Lee stood on the foyer of Guin’s house, taking in the group dynamics between the three women in front of him, facing away — Guin, Matym and Cyvik.
Their biweekly dance practice over, they were talking about a party the next night.
Matym was about to head to work.
Her eyes were red, her eyelids raw and swollen. Earlier in the evening she had whispered to Lee, “Why have you ignored me all week?,” with tears pouring out.
Lee had hugged her, unaware he had ignored Matym, lost in his own feelings of loneliness and abandonment.
He opened the front door and tried to leave without saying a word, hoping Matym would have a minute to talk with Guin and Cyvik without Lee present.
He had danced for the first time with Cyvik that night. In fact, they hadn’t seen each other until Guin pushed them together, sight unseen, for a dance critique video.
Lee had pretended to be new at West Coast Swing to lower Cyvik’s expectations, then joined her in a mutual eye/body dance seduction that exceeded any expectations.
They had laughed and played during the 60 seconds of instant friendship.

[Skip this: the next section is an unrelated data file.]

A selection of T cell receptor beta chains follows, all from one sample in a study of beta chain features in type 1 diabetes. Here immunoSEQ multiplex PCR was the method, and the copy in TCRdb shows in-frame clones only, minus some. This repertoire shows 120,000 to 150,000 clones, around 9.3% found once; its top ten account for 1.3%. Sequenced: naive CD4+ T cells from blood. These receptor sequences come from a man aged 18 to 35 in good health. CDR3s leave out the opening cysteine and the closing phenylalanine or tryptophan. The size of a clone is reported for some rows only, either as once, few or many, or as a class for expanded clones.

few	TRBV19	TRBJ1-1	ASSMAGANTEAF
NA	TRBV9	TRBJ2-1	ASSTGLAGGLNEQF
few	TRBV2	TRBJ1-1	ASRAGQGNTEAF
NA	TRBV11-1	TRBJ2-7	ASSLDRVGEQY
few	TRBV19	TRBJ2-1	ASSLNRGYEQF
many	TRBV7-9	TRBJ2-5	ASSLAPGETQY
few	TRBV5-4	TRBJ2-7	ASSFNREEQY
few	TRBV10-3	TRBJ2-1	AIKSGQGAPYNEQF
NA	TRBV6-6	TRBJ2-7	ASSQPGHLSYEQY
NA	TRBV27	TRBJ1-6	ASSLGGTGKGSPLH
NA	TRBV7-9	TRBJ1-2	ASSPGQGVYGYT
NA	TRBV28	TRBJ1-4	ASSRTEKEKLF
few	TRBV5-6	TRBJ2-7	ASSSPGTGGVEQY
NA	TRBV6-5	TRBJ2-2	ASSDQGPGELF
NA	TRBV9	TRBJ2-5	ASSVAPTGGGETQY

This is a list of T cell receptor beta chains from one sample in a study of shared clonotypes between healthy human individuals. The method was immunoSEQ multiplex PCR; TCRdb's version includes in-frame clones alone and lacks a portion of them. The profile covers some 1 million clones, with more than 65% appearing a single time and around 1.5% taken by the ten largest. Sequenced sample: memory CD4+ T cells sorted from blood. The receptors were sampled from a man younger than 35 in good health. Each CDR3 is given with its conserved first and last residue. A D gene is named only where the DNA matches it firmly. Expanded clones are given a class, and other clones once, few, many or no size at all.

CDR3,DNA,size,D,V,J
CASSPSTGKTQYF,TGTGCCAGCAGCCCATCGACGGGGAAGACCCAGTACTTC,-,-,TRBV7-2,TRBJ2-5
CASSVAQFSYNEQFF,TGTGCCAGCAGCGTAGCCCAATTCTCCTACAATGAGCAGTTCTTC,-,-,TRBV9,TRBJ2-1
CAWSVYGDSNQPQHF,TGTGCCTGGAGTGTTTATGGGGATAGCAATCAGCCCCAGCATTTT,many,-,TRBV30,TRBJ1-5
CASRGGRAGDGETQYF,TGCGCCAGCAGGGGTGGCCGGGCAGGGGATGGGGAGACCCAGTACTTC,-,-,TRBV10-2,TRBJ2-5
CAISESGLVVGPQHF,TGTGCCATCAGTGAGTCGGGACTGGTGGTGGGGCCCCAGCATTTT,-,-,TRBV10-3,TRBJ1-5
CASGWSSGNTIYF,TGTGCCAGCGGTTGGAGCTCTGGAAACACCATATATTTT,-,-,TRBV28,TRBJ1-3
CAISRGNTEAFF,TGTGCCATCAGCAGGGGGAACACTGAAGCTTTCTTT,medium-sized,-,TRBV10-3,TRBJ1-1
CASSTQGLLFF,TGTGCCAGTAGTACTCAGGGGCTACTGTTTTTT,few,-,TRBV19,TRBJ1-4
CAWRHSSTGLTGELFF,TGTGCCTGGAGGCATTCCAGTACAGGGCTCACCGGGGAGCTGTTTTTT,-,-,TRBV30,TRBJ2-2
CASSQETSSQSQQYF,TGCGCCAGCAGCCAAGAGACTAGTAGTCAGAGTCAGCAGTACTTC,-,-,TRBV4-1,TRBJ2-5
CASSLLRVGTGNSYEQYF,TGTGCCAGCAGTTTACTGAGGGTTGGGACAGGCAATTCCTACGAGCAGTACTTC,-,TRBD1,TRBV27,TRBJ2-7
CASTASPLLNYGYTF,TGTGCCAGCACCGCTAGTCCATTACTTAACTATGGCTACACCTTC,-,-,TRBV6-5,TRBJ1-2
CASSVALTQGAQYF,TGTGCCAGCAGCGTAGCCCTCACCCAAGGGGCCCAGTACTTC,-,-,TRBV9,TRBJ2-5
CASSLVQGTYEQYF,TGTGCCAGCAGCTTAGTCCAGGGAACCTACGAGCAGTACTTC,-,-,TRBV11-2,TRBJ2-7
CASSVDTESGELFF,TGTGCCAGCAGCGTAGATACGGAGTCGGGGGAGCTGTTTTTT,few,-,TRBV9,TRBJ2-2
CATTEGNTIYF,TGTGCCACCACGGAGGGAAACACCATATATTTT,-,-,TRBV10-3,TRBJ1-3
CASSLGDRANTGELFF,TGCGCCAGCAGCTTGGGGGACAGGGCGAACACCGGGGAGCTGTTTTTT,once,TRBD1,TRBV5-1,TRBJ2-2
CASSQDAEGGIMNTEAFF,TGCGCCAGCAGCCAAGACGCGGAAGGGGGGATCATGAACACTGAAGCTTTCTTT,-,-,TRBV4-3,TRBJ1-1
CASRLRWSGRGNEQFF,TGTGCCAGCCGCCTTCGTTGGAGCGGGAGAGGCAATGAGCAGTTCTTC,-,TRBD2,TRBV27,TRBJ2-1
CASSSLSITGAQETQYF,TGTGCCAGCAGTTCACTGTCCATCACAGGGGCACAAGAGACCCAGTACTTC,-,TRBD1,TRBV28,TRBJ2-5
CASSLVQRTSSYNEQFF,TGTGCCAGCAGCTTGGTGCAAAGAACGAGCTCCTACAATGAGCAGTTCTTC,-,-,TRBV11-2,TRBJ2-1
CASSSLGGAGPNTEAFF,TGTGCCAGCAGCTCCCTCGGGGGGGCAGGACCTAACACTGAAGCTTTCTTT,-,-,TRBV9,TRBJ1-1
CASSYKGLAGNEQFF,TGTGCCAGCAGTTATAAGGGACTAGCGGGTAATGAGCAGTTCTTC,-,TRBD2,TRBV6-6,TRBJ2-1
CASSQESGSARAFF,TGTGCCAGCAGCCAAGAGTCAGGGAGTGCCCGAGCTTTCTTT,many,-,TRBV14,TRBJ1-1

They were both good at dropping their guard instantly.
The whole time, Lee snuck quick looks at Matym, sensing he was violating some unwritten understanding they had established a few days earlier in the dances they shared during weekly dance class.
Lee knew, on the dance floor, to be really good you give up your ego for the dance partnership. You make your partner’s life your own, giving her everything you have without reservation. Truly a performance of a lifetime.
Lee was still an introvert at heart.
He didn’t always have an unlimited resource of selflessness to share.
He chose carefully with whom he could share his true self, especially on the dance floor, highly vulnerable to rejection afterward.
But he was willing to take that risk if it meant one other person felt wanted, less lonely, desired as a whole person, if only for an evening.
He owed Matym an apology and more attention.
He didn’t know how.